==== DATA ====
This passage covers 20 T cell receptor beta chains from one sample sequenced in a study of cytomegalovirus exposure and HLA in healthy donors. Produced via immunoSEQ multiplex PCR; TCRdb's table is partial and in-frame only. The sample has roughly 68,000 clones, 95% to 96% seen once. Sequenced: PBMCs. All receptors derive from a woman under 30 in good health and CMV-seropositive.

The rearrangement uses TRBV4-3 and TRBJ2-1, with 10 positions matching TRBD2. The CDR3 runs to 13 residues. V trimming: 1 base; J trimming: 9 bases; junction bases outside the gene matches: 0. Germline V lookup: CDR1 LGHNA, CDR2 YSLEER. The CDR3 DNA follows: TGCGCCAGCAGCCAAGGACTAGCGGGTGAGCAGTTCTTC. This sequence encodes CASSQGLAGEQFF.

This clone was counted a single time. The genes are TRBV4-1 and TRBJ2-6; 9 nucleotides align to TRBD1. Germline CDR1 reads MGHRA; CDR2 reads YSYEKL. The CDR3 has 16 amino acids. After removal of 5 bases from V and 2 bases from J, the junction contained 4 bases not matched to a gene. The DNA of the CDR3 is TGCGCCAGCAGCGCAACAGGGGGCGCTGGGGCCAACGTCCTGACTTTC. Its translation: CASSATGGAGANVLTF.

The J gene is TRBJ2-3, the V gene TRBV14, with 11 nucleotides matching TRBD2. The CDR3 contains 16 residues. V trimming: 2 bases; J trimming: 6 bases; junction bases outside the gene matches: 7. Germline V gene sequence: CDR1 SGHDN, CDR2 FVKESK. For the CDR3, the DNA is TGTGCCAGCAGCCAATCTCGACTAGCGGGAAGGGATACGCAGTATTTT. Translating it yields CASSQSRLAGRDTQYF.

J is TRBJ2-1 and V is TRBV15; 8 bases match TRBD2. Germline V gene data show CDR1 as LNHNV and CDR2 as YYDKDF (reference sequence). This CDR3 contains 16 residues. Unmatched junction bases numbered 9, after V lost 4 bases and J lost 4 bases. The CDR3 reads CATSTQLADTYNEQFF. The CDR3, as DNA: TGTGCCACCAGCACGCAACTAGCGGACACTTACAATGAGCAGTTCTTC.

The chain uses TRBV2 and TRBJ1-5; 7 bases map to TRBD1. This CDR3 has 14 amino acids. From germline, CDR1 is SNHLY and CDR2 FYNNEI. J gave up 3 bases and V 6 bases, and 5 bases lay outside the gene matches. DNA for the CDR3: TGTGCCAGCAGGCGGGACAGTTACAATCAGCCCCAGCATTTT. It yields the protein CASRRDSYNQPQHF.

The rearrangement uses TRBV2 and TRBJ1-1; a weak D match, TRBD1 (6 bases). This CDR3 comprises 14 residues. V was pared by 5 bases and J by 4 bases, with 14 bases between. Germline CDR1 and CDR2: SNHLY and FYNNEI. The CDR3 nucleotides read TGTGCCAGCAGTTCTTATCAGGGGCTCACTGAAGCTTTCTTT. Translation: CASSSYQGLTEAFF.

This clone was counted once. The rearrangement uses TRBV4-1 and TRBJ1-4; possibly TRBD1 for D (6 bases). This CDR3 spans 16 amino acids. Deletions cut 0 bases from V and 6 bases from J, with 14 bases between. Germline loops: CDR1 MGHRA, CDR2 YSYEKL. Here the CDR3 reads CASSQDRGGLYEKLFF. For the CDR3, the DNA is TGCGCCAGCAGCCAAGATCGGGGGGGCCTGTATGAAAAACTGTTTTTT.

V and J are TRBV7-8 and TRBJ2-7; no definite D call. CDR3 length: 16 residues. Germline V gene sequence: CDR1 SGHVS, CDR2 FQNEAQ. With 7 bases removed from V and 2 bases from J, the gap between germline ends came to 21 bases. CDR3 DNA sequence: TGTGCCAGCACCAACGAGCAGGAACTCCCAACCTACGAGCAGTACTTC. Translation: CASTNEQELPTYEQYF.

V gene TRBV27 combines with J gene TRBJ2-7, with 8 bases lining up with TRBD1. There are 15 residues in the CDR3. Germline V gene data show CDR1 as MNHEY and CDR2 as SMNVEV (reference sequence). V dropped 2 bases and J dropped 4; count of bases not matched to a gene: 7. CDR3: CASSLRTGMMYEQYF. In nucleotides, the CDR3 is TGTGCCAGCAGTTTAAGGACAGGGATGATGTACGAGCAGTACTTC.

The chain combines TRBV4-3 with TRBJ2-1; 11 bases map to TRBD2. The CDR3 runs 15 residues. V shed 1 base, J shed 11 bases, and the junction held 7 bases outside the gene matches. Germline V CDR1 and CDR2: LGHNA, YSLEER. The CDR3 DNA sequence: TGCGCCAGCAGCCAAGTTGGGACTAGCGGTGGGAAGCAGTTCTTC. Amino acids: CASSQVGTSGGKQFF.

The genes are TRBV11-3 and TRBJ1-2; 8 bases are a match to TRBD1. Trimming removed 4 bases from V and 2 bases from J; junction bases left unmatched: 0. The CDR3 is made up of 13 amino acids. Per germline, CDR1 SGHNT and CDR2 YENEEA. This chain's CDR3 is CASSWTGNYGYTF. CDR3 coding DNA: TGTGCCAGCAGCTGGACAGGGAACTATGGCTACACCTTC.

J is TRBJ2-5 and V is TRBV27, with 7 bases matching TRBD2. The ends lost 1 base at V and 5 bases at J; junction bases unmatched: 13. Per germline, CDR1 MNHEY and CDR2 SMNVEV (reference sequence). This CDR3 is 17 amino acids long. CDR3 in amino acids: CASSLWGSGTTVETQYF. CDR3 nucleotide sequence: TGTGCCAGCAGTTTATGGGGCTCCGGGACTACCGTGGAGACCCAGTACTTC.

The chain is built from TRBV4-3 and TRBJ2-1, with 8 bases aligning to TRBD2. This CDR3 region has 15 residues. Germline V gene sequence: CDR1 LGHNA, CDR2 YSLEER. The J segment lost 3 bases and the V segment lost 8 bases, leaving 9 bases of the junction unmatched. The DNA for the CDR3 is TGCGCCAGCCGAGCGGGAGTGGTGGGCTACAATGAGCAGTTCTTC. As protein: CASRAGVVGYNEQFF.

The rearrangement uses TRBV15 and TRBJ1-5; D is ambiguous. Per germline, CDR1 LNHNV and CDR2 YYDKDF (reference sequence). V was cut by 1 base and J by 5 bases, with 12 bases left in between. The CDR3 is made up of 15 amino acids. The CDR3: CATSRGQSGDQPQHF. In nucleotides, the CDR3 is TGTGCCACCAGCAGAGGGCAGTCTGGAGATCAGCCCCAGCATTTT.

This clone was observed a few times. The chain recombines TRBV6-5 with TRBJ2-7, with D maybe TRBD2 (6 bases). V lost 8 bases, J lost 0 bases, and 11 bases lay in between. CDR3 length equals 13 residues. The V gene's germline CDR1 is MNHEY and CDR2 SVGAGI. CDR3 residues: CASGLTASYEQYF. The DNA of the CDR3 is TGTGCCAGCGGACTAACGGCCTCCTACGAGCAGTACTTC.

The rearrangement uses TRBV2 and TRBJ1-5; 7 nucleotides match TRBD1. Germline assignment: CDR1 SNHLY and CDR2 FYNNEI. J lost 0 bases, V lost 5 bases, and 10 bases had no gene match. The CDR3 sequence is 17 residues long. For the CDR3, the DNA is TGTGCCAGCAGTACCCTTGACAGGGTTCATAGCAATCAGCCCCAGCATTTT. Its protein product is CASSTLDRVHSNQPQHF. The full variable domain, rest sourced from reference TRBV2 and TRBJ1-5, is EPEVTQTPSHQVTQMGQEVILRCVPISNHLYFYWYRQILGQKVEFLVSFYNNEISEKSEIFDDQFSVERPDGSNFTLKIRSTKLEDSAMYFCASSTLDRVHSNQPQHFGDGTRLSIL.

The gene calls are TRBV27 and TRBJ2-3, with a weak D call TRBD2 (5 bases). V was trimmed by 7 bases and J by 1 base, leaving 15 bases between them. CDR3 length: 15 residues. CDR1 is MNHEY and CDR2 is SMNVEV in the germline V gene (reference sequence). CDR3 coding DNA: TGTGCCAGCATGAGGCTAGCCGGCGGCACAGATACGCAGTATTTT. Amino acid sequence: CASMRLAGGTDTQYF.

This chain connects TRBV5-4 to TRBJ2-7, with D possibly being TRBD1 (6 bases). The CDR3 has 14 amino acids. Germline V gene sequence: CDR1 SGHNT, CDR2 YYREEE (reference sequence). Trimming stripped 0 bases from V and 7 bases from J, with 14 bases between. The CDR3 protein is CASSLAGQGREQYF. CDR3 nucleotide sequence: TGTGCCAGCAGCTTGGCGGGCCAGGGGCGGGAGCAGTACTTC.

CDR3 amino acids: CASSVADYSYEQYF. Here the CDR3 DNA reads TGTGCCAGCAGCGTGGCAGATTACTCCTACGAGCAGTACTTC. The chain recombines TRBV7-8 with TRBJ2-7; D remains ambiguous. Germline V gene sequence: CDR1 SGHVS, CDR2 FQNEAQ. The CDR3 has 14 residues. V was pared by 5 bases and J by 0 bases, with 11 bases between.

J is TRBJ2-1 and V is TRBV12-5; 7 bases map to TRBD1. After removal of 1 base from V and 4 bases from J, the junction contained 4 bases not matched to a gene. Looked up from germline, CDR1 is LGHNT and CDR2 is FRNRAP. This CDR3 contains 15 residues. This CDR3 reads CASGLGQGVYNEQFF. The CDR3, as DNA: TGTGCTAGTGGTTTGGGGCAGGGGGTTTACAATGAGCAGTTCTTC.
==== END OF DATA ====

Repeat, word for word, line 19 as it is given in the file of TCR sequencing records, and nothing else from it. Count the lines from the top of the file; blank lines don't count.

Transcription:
This chain connects TRBV5-4 to TRBJ2-7, with D possibly being TRBD1 (6 bases). The CDR3 has 14 amino acids. Germline V gene sequence: CDR1 SGHNT, CDR2 YYREEE (reference sequence). Trimming stripped 0 bases from V and 7 bases from J, with 14 bases between. The CDR3 protein is CASSLAGQGREQYF. CDR3 nucleotide sequence: TGTGCCAGCAGCTTGGCGGGCCAGGGGCGGGAGCAGTACTTC.